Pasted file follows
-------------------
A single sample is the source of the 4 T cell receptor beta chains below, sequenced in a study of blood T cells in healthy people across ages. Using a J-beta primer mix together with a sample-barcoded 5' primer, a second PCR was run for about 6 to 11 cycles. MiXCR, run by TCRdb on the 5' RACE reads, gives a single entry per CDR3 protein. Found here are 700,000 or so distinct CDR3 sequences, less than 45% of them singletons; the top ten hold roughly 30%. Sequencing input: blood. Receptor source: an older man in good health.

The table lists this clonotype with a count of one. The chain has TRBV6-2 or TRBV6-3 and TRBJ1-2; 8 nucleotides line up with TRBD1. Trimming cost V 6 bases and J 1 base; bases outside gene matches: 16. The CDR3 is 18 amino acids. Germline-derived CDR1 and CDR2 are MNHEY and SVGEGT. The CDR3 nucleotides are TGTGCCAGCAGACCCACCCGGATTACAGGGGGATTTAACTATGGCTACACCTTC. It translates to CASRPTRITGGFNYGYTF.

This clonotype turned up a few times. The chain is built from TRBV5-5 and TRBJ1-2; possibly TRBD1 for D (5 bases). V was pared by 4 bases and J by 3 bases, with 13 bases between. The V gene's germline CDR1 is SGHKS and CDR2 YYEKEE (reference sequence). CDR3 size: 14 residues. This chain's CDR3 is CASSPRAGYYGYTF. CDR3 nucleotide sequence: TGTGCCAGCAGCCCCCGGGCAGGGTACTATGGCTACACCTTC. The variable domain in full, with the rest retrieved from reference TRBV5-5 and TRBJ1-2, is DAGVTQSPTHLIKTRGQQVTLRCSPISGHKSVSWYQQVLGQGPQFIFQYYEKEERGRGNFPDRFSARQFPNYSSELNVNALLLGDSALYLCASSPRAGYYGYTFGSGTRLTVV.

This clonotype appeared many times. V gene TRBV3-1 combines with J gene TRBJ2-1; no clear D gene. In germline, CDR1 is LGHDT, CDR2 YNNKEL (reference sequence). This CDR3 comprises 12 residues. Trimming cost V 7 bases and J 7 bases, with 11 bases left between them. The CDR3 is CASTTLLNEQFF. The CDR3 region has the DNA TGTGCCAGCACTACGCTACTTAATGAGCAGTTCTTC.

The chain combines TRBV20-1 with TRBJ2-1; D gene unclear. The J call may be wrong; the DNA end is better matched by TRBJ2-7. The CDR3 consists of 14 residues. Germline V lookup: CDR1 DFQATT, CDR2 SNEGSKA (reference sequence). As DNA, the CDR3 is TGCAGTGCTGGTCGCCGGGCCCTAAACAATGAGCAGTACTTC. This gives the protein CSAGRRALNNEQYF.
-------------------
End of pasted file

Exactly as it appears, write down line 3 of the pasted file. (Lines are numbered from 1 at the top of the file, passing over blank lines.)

This clonotype turned up a few times. The chain is built from TRBV5-5 and TRBJ1-2; possibly TRBD1 for D (5 bases). V was pared by 4 bases and J by 3 bases, with 13 bases between. The V gene's germline CDR1 is SGHKS and CDR2 YYEKEE (reference sequence). CDR3 size: 14 residues. This chain's CDR3 is CASSPRAGYYGYTF. CDR3 nucleotide sequence: TGTGCCAGCAGCCCCCGGGCAGGGTACTATGGCTACACCTTC. The variable domain in full, with the rest retrieved from reference TRBV5-5 and TRBJ1-2, is DAGVTQSPTHLIKTRGQQVTLRCSPISGHKSVSWYQQVLGQGPQFIFQYYEKEERGRGNFPDRFSARQFPNYSSELNVNALLLGDSALYLCASSPRAGYYGYTFGSGTRLTVV.